Telelearn days are ineffective for students


Most telelearn assignments are distributed by teachers on Blackboard.

Tommy Lunn, Opinion Editor

After facing an unusually high number of snow days this year, Fairfax County Public Schools (FCPS) have had to make up several class days.  April 7, which was supposed to be a teacher workday, became a school day to replace the snow day from Jan. 22.  As per usual, Jefferson turned to its ineffective, go-to solution for such situations – a telelearn day.

While telelearns have been in place since the 2010-2011 school year, they are as problematic as they were back then.  Since Jefferson has to abide by the FCPS calendar but is able to make use of such days, the overall decision is a good one.  However, the execution of these telelearn days seems to fail everyone.

Telelearn days, almost always scheduled on anchor days, are supposed to be equivalent to 40 minutes of class time for each of the seven classes.  While some classes achieve this, they are few and far between.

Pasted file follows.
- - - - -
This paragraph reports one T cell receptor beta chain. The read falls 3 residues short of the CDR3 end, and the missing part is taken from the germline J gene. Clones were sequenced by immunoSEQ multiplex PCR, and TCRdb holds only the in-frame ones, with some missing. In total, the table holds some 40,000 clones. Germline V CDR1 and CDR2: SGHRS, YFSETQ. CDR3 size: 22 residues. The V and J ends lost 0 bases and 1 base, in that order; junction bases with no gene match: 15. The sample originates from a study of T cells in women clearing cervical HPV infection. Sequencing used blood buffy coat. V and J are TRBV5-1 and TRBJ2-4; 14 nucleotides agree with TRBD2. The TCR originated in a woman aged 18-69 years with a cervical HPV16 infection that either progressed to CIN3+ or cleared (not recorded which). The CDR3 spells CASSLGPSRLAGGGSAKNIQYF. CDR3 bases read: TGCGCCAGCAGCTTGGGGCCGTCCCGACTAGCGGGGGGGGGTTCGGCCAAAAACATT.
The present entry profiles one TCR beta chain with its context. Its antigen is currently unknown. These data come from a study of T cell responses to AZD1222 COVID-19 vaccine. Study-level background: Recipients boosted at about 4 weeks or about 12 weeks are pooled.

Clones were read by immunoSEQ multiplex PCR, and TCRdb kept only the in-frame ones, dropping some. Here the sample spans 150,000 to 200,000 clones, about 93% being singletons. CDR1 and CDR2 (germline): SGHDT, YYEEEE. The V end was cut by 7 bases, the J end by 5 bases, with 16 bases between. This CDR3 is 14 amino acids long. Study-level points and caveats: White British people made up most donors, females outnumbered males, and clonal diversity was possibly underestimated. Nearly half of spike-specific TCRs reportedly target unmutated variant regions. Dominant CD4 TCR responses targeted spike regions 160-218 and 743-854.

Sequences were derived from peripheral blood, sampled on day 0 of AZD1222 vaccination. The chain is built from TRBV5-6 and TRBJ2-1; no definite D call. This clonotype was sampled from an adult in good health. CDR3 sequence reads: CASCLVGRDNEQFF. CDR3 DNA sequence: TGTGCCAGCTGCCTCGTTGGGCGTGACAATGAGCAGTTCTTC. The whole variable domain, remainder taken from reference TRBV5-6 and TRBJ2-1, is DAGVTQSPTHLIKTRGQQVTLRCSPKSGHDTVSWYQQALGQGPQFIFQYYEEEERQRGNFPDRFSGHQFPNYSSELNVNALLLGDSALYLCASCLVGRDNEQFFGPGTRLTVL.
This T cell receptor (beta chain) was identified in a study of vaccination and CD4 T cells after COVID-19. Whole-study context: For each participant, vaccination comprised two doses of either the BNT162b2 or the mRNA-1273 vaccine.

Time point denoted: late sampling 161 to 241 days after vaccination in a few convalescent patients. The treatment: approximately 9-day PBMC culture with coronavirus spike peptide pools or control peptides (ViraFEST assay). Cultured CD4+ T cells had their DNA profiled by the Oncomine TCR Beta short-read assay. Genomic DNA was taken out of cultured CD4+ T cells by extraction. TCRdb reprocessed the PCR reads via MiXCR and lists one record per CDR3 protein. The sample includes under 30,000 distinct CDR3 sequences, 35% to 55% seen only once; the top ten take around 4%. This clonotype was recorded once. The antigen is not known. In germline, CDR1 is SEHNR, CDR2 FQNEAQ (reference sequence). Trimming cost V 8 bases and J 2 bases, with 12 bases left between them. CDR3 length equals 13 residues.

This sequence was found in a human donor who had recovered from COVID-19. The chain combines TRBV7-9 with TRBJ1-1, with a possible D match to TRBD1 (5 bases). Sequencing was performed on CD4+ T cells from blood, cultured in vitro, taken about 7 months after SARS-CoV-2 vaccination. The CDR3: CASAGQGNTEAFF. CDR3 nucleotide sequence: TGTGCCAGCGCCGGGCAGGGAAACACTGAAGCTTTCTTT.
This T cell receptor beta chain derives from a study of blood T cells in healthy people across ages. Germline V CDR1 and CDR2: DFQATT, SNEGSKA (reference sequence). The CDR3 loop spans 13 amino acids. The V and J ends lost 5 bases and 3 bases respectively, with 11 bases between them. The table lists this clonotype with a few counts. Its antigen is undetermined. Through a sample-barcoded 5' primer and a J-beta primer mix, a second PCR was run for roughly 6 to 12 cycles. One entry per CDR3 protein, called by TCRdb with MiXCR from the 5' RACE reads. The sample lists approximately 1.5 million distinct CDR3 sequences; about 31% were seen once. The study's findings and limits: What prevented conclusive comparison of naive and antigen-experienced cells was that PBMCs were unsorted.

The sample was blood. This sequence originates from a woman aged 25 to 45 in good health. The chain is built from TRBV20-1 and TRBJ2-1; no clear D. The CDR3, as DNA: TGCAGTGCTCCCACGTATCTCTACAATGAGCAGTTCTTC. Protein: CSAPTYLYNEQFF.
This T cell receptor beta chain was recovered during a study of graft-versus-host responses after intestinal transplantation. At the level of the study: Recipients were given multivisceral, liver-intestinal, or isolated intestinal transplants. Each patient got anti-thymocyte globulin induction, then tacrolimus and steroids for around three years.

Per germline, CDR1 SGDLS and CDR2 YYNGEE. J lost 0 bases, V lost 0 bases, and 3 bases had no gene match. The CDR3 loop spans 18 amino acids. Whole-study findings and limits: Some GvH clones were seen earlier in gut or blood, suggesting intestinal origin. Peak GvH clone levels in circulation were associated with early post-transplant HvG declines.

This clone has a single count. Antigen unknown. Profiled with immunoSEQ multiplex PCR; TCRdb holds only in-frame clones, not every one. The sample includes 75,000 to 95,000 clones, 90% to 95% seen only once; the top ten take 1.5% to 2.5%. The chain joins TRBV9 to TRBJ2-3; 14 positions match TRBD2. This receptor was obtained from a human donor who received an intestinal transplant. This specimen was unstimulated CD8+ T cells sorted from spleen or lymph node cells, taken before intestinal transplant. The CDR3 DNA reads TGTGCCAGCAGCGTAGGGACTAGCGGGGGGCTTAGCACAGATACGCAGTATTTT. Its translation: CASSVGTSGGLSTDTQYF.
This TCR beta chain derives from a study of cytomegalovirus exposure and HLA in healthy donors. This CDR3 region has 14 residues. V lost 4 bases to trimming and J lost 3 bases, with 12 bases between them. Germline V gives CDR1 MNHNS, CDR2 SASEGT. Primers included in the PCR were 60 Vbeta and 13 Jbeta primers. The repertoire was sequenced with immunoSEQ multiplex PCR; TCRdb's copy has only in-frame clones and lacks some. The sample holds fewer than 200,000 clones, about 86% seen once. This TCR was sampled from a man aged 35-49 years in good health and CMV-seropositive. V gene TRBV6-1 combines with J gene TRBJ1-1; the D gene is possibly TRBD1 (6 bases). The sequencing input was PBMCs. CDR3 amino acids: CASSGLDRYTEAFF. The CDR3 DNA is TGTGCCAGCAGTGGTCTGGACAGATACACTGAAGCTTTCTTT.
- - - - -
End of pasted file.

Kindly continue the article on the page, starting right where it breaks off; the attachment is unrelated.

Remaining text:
In addition to regular homework, telelearns bring from nothing new to over two hours of work, depending on the class.  Almost always, the work is busy work.  And regardless of how long they take to be completed, the assignments rarely measure up to what would actually be happening in school that day.

Instead of assigning problems, worksheets and other somewhat pointless work, teachers should post actual lessons.  Obviously the experience for the student is not the same.  However, if a teacher can accomplish at least some of what was to be made up instead of assigning work and cramming lessons later, it would be a huge step forward for telelearn days.

Jefferson’s use of telelearn days is completely sensible and justified.  It allows teachers to finish end-of-quarter work and students to have a more relaxing “day of school.”  However, telelearns must be rethought in order to stop exacerbating the time crunch while making students work for more than their fair share of time.